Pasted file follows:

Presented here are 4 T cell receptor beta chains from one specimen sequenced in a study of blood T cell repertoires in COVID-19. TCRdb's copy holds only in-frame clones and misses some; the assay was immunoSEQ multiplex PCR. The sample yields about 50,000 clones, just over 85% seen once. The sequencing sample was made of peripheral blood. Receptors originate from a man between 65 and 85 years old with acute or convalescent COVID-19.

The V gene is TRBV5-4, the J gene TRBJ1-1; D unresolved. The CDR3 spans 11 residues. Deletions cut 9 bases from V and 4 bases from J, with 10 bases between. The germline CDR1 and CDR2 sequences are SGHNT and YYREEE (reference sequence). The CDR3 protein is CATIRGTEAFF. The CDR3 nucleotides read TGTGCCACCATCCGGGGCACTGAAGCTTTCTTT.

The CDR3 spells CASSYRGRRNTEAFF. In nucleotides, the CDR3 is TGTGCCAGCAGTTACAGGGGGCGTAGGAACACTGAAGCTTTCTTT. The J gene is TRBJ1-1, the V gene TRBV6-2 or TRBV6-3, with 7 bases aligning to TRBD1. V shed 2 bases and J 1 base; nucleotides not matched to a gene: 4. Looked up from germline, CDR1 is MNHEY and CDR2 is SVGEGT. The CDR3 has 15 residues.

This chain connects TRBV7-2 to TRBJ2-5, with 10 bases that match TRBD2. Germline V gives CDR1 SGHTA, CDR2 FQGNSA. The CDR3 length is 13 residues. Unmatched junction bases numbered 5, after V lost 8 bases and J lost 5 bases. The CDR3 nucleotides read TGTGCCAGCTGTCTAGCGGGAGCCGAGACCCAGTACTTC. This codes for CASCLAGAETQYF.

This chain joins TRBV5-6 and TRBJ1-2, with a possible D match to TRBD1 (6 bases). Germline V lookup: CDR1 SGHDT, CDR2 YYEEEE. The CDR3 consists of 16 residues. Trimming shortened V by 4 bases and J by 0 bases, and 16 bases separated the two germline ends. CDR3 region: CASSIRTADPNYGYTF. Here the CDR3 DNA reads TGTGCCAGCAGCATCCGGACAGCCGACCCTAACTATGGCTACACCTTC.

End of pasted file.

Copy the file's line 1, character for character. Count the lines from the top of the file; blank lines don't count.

Presented here are 4 T cell receptor beta chains from one specimen sequenced in a study of blood T cell repertoires in COVID-19. TCRdb's copy holds only in-frame clones and misses some; the assay was immunoSEQ multiplex PCR. The sample yields about 50,000 clones, just over 85% seen once. The sequencing sample was made of peripheral blood. Receptors originate from a man between 65 and 85 years old with acute or convalescent COVID-19.